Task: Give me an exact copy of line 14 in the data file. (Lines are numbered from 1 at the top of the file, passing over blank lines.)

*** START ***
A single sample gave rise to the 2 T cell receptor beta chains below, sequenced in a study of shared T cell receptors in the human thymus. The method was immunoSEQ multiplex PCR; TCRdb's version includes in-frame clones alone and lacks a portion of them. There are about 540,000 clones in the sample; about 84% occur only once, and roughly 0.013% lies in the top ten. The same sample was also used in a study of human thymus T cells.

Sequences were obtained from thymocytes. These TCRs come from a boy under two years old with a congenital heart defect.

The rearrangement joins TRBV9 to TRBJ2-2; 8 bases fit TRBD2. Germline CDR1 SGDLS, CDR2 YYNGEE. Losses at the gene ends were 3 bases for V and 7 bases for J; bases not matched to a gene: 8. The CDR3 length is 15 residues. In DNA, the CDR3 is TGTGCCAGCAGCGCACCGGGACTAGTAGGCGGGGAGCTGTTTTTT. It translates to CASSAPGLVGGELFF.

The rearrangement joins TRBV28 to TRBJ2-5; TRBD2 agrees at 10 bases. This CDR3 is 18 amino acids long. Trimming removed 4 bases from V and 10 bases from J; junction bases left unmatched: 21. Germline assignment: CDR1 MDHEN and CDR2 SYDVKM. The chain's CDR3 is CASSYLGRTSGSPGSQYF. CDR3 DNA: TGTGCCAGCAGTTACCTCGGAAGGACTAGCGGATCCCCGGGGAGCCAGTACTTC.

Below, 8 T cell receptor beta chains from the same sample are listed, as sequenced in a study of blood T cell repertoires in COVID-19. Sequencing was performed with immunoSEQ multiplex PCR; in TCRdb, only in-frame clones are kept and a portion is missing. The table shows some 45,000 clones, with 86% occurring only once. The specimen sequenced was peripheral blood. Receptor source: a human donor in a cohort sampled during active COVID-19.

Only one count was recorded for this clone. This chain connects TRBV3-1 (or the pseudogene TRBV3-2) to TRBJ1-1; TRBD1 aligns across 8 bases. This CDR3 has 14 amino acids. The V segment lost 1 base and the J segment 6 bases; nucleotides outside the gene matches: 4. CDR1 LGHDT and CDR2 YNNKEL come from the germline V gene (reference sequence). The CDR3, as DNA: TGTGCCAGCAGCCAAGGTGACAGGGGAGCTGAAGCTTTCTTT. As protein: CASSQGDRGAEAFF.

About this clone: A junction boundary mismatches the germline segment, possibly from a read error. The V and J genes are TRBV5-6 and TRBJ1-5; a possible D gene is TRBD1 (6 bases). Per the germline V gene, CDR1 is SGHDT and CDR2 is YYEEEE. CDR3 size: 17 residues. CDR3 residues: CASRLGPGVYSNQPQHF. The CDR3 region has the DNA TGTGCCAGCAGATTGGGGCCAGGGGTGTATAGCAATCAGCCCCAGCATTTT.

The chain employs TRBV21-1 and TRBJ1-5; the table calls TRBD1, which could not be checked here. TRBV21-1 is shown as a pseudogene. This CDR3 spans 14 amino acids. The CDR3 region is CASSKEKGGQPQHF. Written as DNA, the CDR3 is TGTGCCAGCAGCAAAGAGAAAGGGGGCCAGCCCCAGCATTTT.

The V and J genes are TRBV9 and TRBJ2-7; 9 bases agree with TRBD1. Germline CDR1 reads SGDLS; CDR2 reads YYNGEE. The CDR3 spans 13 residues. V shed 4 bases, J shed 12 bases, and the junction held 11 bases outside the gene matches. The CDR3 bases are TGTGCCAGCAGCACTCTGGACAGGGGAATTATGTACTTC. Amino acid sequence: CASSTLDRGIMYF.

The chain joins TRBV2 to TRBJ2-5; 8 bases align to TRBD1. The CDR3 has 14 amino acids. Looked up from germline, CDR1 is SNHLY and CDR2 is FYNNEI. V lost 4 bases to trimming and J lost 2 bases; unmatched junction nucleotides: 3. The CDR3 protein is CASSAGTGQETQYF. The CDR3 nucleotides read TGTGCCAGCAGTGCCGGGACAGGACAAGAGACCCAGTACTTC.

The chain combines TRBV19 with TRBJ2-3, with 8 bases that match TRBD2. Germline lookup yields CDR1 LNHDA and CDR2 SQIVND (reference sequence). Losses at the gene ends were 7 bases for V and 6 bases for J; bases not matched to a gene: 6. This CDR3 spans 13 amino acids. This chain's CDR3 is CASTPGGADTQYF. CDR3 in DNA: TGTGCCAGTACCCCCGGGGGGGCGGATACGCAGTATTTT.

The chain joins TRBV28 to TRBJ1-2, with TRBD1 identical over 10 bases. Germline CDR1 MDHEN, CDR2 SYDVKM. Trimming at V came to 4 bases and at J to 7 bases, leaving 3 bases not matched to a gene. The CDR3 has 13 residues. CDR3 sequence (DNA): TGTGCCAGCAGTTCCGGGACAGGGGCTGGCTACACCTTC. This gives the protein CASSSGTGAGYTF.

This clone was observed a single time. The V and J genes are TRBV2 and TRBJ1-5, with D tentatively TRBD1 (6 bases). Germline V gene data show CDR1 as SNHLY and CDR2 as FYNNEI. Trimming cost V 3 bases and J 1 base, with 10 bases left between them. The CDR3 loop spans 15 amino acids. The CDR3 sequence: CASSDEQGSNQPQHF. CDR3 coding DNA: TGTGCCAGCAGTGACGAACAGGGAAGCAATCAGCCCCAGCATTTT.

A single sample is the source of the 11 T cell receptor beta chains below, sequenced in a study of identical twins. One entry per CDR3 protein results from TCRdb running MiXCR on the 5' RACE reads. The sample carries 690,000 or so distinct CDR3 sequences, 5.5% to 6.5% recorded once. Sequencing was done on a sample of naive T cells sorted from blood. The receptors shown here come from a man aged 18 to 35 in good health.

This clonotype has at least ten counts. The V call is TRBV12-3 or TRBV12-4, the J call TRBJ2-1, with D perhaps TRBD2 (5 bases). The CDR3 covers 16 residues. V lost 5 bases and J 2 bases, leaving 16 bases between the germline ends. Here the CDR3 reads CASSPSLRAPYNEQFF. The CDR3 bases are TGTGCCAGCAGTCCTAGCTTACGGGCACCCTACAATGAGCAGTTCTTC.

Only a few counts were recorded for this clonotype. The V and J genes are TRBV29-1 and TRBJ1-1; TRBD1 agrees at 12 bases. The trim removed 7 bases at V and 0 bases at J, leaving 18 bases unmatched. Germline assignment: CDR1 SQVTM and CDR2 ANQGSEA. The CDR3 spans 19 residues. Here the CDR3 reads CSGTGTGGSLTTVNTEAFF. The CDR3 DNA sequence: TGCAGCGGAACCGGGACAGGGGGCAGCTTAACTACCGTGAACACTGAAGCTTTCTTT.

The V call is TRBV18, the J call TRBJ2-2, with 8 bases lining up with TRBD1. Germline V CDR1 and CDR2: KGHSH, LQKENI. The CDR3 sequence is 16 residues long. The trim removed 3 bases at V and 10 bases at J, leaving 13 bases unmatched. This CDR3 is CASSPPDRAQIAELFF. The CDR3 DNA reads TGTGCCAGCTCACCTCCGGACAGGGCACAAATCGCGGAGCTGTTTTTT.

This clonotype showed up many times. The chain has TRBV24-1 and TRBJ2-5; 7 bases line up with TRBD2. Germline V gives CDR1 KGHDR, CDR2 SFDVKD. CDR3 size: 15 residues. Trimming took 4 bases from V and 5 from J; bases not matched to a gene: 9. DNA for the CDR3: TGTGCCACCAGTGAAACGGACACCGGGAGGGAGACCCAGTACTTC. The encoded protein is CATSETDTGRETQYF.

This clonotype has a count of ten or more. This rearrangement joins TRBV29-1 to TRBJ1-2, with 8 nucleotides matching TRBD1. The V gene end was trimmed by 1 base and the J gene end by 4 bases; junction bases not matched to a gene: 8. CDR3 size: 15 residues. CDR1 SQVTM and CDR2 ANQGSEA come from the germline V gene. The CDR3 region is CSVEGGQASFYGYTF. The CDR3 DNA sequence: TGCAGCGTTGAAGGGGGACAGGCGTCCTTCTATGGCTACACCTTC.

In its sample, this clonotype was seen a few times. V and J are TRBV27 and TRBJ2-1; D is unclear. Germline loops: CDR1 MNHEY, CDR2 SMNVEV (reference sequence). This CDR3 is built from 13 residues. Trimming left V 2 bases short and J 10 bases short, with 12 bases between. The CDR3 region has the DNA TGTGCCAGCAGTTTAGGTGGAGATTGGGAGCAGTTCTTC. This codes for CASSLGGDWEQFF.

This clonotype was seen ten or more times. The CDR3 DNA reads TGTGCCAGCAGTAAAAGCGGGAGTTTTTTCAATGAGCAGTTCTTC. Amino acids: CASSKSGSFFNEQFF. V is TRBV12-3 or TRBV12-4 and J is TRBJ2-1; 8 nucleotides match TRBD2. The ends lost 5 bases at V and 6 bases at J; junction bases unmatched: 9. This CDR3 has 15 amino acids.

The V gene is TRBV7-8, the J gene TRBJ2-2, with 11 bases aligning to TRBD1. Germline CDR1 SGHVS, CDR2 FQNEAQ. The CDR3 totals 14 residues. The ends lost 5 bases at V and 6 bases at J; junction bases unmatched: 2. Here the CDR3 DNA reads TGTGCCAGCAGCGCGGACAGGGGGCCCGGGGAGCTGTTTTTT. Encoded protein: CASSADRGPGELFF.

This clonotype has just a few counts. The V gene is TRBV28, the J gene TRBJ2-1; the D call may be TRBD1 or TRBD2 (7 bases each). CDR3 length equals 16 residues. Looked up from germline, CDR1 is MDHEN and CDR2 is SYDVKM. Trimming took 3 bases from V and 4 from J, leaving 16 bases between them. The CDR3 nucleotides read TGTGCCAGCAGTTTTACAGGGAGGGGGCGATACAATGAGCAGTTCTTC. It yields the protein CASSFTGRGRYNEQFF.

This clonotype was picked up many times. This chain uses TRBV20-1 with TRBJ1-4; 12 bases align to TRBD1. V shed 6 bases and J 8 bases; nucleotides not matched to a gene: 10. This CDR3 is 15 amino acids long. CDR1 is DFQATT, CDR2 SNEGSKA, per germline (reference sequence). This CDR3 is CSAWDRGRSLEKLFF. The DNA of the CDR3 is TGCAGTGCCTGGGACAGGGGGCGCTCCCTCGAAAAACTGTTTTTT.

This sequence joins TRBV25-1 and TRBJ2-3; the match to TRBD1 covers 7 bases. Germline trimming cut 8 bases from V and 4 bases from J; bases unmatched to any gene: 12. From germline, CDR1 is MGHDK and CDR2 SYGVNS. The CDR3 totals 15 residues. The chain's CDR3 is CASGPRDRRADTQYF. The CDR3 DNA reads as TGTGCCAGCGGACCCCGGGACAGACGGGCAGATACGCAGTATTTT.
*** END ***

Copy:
A single sample is the source of the 11 T cell receptor beta chains below, sequenced in a study of identical twins. One entry per CDR3 protein results from TCRdb running MiXCR on the 5' RACE reads. The sample carries 690,000 or so distinct CDR3 sequences, 5.5% to 6.5% recorded once. Sequencing was done on a sample of naive T cells sorted from blood. The receptors shown here come from a man aged 18 to 35 in good health.